The plan also includes psychological support. Areas identified as high risk for potential harmful psychological effects, such as forensics, cyber crime, major crime, tactical and traffic services, participate in more structured programs with the service psychologist.

The service has a critical incident response debriefing team, whose members are trained to provide immediate peer support ad access to resources for members who have been involved in potentially traumatic events.

Proactive measures include training, education and awareness. Annual in-service training will include education and awareness sessions on mental health and wellness with specific emphasis on observing signs and signals of distress to ensure early intervention.

“It’s all about continuing to promote mental wellness in the workplace, and more importantly changing that attitude, that stigma attached to mental illness,” said Sharon Baiden, Greater Sudbury Police Service CAO.

While PTSD diagnoses are confidential, Baiden said members have spoken out at training sessions and shared their journeys with PTSD.

“We do know the work that many of our officers do,” board member Frances Caldarelli said. “They see and experience some really terrible things and it can become a problem. For many years, it was a problem that nobody talked about and people had symptoms, but they really didn’t understand what was the matter. I’m really happy that the province has … encouraged services to set up plans that will see that they get the help they need.

 

Original Story

Insurer tells injured police man: you can be a librarian. 250 job applications later he’s jobless

A former policeman suffering from post-traumatic stress disorder (PTSD) claims he was ruled fit to work by his health insurer and told to look for jobs as …

former policeman suffering from post-traumatic stress disorder (PTSD) claims he was ruled fit to work by his health insurer and told to look for jobs as a librarian. Two-hundred and fifty applications later and he still hasn’t found work.

“After being medically discharged I wasn’t prepared for what came next but what came next was worse than the initial injury,” Watts told the Sydney Morning Herald.

The former cop had his claim for total and permanent disablement with NSW Police insurer Metlife rejected, and was instead recommended to seek work in a clerical role, as a librarian, a private investigator or a security consultant.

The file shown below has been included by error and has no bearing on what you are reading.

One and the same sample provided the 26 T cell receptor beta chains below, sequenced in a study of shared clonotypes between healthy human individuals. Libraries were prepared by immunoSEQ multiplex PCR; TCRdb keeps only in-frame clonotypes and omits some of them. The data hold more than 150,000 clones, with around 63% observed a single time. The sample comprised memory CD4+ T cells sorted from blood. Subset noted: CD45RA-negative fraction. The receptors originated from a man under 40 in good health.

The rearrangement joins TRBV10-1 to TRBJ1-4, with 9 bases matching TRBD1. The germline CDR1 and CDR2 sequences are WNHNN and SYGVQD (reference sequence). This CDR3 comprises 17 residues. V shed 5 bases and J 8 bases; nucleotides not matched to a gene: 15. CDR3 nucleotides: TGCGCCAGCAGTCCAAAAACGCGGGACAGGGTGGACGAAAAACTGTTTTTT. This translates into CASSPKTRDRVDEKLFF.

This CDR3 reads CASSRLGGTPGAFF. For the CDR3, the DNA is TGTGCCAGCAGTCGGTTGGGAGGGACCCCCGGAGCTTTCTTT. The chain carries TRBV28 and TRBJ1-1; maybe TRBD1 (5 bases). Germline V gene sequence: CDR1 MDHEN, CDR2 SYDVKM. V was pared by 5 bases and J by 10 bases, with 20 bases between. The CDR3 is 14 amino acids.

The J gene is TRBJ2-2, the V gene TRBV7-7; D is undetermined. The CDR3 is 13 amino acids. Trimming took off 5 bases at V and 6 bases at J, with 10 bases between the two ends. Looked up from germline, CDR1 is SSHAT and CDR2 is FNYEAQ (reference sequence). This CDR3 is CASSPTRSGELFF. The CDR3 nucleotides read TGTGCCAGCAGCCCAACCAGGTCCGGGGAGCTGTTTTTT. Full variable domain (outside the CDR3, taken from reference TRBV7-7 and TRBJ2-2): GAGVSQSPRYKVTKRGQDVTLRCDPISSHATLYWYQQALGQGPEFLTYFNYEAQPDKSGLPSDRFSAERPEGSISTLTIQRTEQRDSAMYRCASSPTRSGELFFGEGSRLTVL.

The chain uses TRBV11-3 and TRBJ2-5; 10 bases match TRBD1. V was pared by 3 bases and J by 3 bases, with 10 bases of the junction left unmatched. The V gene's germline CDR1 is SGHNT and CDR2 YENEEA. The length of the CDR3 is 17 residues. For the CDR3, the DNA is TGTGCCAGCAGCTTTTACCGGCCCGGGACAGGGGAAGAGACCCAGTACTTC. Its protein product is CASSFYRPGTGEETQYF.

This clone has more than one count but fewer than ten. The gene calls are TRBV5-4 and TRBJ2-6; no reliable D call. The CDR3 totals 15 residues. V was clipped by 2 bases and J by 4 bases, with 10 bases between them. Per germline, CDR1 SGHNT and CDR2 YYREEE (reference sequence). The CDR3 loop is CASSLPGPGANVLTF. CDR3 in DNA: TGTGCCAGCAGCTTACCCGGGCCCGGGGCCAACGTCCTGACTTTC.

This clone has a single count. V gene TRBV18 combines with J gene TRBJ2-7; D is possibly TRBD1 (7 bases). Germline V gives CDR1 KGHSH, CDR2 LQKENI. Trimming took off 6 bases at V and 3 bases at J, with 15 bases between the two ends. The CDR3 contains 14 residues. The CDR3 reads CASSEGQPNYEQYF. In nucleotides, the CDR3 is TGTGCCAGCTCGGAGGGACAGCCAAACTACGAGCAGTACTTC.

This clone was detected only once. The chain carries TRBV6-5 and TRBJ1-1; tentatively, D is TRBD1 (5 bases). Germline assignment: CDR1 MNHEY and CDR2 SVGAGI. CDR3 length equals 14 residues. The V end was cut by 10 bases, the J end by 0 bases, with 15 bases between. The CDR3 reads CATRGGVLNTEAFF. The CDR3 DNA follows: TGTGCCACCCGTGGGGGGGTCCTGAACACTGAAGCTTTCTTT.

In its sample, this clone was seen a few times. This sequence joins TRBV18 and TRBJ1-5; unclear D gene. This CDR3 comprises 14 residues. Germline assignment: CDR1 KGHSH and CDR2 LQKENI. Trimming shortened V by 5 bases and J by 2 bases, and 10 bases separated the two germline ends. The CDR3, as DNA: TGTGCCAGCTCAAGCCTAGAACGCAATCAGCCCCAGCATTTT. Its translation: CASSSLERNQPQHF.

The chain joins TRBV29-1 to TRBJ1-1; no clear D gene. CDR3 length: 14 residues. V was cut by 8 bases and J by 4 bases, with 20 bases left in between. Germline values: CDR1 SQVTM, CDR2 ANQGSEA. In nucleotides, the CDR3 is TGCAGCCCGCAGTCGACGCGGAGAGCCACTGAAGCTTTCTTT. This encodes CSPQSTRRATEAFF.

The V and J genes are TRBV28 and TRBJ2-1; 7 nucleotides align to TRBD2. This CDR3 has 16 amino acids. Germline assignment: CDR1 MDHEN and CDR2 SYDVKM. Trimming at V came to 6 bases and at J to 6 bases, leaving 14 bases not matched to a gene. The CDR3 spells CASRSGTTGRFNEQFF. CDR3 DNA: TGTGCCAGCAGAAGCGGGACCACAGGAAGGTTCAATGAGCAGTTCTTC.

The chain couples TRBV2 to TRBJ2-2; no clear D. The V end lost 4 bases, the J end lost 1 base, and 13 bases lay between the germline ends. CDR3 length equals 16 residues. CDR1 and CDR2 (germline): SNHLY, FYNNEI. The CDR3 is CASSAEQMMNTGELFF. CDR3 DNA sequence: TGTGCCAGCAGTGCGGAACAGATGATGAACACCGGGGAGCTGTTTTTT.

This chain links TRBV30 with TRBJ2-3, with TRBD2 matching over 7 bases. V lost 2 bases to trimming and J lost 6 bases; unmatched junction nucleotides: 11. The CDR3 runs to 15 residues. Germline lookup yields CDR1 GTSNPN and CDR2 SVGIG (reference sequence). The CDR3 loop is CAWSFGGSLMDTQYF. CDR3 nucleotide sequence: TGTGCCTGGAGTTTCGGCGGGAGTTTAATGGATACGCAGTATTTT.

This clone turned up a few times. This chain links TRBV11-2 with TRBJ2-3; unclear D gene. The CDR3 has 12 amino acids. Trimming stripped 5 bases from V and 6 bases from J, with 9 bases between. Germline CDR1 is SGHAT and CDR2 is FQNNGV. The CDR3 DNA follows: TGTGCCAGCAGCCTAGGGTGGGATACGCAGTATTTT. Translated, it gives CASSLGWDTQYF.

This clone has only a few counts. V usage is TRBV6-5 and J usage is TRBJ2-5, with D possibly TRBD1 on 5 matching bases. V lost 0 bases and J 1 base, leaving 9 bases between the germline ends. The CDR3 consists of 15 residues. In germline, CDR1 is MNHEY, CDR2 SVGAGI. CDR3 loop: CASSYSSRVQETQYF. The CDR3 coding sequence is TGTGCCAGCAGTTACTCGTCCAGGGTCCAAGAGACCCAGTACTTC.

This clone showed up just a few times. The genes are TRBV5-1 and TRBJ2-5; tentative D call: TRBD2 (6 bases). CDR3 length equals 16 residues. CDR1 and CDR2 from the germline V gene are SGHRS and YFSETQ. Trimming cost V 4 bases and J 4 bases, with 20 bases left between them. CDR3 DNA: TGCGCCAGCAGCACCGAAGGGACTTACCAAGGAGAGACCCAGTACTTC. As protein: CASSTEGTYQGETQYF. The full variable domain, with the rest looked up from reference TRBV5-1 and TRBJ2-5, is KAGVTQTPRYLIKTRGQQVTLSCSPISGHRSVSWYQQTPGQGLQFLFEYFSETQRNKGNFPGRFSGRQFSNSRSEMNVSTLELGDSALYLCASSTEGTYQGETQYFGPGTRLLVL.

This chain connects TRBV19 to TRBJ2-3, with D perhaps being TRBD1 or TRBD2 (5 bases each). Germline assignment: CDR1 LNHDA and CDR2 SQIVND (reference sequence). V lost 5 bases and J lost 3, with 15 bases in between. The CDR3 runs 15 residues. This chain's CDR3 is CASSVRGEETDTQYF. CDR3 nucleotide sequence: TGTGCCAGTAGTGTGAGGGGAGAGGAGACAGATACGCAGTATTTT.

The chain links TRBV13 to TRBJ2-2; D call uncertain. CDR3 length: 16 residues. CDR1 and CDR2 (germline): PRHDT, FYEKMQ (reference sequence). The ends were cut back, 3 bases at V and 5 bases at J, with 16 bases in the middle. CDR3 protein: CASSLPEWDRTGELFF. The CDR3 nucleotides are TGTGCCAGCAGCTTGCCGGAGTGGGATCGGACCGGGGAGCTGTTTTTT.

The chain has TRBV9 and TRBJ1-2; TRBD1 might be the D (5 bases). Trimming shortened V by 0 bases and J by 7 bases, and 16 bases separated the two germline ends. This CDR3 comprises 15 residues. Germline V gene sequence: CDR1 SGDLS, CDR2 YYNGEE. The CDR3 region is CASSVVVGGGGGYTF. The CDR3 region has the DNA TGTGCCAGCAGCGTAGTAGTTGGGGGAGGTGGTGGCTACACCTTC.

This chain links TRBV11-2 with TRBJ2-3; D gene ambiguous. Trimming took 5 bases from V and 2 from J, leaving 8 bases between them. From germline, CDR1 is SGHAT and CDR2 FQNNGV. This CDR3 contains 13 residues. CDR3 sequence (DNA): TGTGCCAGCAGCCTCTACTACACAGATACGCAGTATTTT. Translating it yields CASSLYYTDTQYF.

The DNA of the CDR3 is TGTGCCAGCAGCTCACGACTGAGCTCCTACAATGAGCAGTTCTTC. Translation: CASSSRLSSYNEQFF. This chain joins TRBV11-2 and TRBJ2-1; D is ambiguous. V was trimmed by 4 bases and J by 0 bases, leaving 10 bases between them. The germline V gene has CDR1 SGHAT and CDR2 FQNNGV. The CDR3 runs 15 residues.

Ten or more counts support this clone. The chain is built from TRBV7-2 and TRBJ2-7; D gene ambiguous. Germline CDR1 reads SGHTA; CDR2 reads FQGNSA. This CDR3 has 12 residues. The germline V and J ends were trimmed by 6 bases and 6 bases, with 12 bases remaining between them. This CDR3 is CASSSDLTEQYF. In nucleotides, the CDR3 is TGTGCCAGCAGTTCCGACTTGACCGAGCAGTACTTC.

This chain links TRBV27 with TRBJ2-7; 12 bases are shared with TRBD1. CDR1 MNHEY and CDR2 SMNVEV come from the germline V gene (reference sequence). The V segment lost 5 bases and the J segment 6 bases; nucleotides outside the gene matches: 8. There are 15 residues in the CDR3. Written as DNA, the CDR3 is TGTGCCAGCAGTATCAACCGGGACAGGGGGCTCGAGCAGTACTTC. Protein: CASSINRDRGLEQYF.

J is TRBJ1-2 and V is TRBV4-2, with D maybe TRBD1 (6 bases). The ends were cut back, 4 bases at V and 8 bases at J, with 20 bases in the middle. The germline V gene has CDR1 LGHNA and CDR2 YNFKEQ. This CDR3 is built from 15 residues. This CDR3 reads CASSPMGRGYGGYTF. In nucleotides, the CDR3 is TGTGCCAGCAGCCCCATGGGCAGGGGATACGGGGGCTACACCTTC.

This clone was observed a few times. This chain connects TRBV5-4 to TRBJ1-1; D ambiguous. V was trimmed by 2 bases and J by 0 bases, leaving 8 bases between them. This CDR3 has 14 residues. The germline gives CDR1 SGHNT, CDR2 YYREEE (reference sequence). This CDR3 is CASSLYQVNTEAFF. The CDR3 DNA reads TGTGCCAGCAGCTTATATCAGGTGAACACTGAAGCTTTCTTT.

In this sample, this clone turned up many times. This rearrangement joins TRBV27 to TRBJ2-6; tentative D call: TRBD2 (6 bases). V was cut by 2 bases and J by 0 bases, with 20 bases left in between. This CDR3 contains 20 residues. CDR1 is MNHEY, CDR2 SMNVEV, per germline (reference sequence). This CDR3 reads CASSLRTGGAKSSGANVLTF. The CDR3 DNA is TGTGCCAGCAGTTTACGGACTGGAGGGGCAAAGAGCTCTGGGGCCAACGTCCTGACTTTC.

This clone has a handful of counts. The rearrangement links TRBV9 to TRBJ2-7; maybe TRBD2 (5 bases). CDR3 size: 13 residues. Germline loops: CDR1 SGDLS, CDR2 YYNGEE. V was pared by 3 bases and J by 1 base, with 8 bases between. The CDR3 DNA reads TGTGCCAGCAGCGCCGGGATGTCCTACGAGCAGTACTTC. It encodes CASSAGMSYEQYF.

“I applied for nearly 250 jobs and it is impossible to get a job”, the 47-year-old said. He has no qualifications outside his police work, making applications for the jobs he was recommended extremely difficult. “I could apply to be a brain surgeon, but who is going to take me on. They don’t market test or speak to employment agencies and say ‘would you take this person on?'”, he told the newspaper.

“They send you to cash for comment doctors who make reports on you who say you can be a librarian.”

Watts claimed he spent half an hour being examined by Metlife Insurance doctors while the opinions of the doctors he’d been seeing for 10 years were ignored.

Watts was discharged from the police force after he admitted to suffering from severe anxiety and traumatic flashbacks.

“I’d walk into work and I’d be perspiring and my heart would be pounding at massive rates. I started having high blood pressure”, he told the newspaper. “I knew I wasn’t well. I realised if I put my hand up and said I’m not well that would be the end of my career so I tried struggle on.”

Mr. Watts claimed it took nearly four years for Metlife to reject his claim, during which time he and his family were put under surveillance.

“They were filming my children, photographing me out with friends. It made my hyper-vigilance way worse. It made me way worse and way more worried. It compounded the whole issue,” Watts said.

A spokeswoman for the insurance company told the Sydney Morning Herald surveillance is no longer used and in previous cases it was only employed when there’s inconsistencies in the information received within the claim. The spokeswoman was unable to comment on Watts’ case, due to the company’s privacy policies.